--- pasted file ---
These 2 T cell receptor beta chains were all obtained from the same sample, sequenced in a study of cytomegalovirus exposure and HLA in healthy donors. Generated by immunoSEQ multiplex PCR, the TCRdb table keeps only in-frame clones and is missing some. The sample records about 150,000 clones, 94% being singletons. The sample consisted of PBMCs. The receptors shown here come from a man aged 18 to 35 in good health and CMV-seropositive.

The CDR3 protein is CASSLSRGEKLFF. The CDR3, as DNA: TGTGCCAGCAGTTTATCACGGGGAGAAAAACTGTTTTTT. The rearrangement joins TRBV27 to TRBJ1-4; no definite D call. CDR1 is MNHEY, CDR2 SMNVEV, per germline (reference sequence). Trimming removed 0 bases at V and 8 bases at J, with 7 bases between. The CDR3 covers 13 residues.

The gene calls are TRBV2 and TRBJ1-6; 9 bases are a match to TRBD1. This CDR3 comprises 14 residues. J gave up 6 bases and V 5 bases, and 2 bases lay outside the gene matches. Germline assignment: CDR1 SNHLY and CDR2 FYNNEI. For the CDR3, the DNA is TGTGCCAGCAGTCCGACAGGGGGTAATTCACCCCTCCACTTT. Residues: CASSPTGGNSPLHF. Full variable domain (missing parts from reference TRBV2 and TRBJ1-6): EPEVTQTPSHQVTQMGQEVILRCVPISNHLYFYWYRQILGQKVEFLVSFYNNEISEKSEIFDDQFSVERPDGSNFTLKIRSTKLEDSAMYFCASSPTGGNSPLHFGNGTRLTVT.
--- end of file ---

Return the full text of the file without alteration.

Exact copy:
These 2 T cell receptor beta chains were all obtained from the same sample, sequenced in a study of cytomegalovirus exposure and HLA in healthy donors. Generated by immunoSEQ multiplex PCR, the TCRdb table keeps only in-frame clones and is missing some. The sample records about 150,000 clones, 94% being singletons. The sample consisted of PBMCs. The receptors shown here come from a man aged 18 to 35 in good health and CMV-seropositive.

The CDR3 protein is CASSLSRGEKLFF. The CDR3, as DNA: TGTGCCAGCAGTTTATCACGGGGAGAAAAACTGTTTTTT. The rearrangement joins TRBV27 to TRBJ1-4; no definite D call. CDR1 is MNHEY, CDR2 SMNVEV, per germline (reference sequence). Trimming removed 0 bases at V and 8 bases at J, with 7 bases between. The CDR3 covers 13 residues.

The gene calls are TRBV2 and TRBJ1-6; 9 bases are a match to TRBD1. This CDR3 comprises 14 residues. J gave up 6 bases and V 5 bases, and 2 bases lay outside the gene matches. Germline assignment: CDR1 SNHLY and CDR2 FYNNEI. For the CDR3, the DNA is TGTGCCAGCAGTCCGACAGGGGGTAATTCACCCCTCCACTTT. Residues: CASSPTGGNSPLHF. Full variable domain (missing parts from reference TRBV2 and TRBJ1-6): EPEVTQTPSHQVTQMGQEVILRCVPISNHLYFYWYRQILGQKVEFLVSFYNNEISEKSEIFDDQFSVERPDGSNFTLKIRSTKLEDSAMYFCASSPTGGNSPLHFGNGTRLTVT.